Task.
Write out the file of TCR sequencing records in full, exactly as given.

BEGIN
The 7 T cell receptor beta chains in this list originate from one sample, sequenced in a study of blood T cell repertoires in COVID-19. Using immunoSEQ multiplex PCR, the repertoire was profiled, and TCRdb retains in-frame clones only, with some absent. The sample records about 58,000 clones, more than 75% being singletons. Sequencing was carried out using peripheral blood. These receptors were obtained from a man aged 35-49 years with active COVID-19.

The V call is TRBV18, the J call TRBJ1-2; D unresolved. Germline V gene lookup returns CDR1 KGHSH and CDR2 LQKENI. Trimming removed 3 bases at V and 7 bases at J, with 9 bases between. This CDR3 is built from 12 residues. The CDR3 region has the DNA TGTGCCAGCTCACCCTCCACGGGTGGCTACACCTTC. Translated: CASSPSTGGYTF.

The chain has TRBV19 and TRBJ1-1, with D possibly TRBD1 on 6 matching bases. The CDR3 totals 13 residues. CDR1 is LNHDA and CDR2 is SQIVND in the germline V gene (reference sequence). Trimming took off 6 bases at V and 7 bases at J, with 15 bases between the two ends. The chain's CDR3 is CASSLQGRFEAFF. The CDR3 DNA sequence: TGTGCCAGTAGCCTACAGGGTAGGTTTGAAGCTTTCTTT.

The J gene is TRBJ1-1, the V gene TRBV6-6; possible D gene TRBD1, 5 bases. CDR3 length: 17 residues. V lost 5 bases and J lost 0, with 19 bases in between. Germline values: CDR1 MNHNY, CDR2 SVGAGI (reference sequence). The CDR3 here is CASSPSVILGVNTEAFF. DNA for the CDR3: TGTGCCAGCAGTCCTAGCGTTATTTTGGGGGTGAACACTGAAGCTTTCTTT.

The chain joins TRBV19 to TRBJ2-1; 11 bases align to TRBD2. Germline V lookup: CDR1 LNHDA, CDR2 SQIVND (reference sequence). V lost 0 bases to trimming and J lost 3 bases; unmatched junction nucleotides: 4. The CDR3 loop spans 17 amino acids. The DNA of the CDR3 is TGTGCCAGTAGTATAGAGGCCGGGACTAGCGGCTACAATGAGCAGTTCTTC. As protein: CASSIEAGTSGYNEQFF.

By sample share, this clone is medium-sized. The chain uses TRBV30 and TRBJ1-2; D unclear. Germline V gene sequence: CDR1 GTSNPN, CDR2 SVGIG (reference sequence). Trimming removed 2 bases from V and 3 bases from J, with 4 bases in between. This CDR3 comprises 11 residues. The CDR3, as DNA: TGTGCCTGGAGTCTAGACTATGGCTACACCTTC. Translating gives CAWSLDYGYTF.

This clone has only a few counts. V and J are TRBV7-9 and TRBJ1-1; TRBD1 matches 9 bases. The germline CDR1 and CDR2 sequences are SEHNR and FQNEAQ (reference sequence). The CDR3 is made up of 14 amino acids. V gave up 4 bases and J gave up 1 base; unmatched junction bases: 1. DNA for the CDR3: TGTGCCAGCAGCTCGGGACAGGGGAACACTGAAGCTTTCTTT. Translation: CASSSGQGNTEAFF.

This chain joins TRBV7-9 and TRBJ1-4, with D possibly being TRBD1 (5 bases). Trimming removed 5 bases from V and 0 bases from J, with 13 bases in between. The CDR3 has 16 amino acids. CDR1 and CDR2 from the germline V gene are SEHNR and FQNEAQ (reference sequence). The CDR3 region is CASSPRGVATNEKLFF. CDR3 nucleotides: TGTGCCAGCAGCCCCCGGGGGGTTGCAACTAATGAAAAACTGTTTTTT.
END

The 7 T cell receptor beta chains in this list originate from one sample, sequenced in a study of blood T cell repertoires in COVID-19. Using immunoSEQ multiplex PCR, the repertoire was profiled, and TCRdb retains in-frame clones only, with some absent. The sample records about 58,000 clones, more than 75% being singletons. Sequencing was carried out using peripheral blood. These receptors were obtained from a man aged 35-49 years with active COVID-19.

The V call is TRBV18, the J call TRBJ1-2; D unresolved. Germline V gene lookup returns CDR1 KGHSH and CDR2 LQKENI. Trimming removed 3 bases at V and 7 bases at J, with 9 bases between. This CDR3 is built from 12 residues. The CDR3 region has the DNA TGTGCCAGCTCACCCTCCACGGGTGGCTACACCTTC. Translated: CASSPSTGGYTF.

The chain has TRBV19 and TRBJ1-1, with D possibly TRBD1 on 6 matching bases. The CDR3 totals 13 residues. CDR1 is LNHDA and CDR2 is SQIVND in the germline V gene (reference sequence). Trimming took off 6 bases at V and 7 bases at J, with 15 bases between the two ends. The chain's CDR3 is CASSLQGRFEAFF. The CDR3 DNA sequence: TGTGCCAGTAGCCTACAGGGTAGGTTTGAAGCTTTCTTT.

The J gene is TRBJ1-1, the V gene TRBV6-6; possible D gene TRBD1, 5 bases. CDR3 length: 17 residues. V lost 5 bases and J lost 0, with 19 bases in between. Germline values: CDR1 MNHNY, CDR2 SVGAGI (reference sequence). The CDR3 here is CASSPSVILGVNTEAFF. DNA for the CDR3: TGTGCCAGCAGTCCTAGCGTTATTTTGGGGGTGAACACTGAAGCTTTCTTT.

The chain joins TRBV19 to TRBJ2-1; 11 bases align to TRBD2. Germline V lookup: CDR1 LNHDA, CDR2 SQIVND (reference sequence). V lost 0 bases to trimming and J lost 3 bases; unmatched junction nucleotides: 4. The CDR3 loop spans 17 amino acids. The DNA of the CDR3 is TGTGCCAGTAGTATAGAGGCCGGGACTAGCGGCTACAATGAGCAGTTCTTC. As protein: CASSIEAGTSGYNEQFF.

By sample share, this clone is medium-sized. The chain uses TRBV30 and TRBJ1-2; D unclear. Germline V gene sequence: CDR1 GTSNPN, CDR2 SVGIG (reference sequence). Trimming removed 2 bases from V and 3 bases from J, with 4 bases in between. This CDR3 comprises 11 residues. The CDR3, as DNA: TGTGCCTGGAGTCTAGACTATGGCTACACCTTC. Translating gives CAWSLDYGYTF.

This clone has only a few counts. V and J are TRBV7-9 and TRBJ1-1; TRBD1 matches 9 bases. The germline CDR1 and CDR2 sequences are SEHNR and FQNEAQ (reference sequence). The CDR3 is made up of 14 amino acids. V gave up 4 bases and J gave up 1 base; unmatched junction bases: 1. DNA for the CDR3: TGTGCCAGCAGCTCGGGACAGGGGAACACTGAAGCTTTCTTT. Translation: CASSSGQGNTEAFF.

This chain joins TRBV7-9 and TRBJ1-4, with D possibly being TRBD1 (5 bases). Trimming removed 5 bases from V and 0 bases from J, with 13 bases in between. The CDR3 has 16 amino acids. CDR1 and CDR2 from the germline V gene are SEHNR and FQNEAQ (reference sequence). The CDR3 region is CASSPRGVATNEKLFF. CDR3 nucleotides: TGTGCCAGCAGCCCCCGGGGGGTTGCAACTAATGAAAAACTGTTTTTT.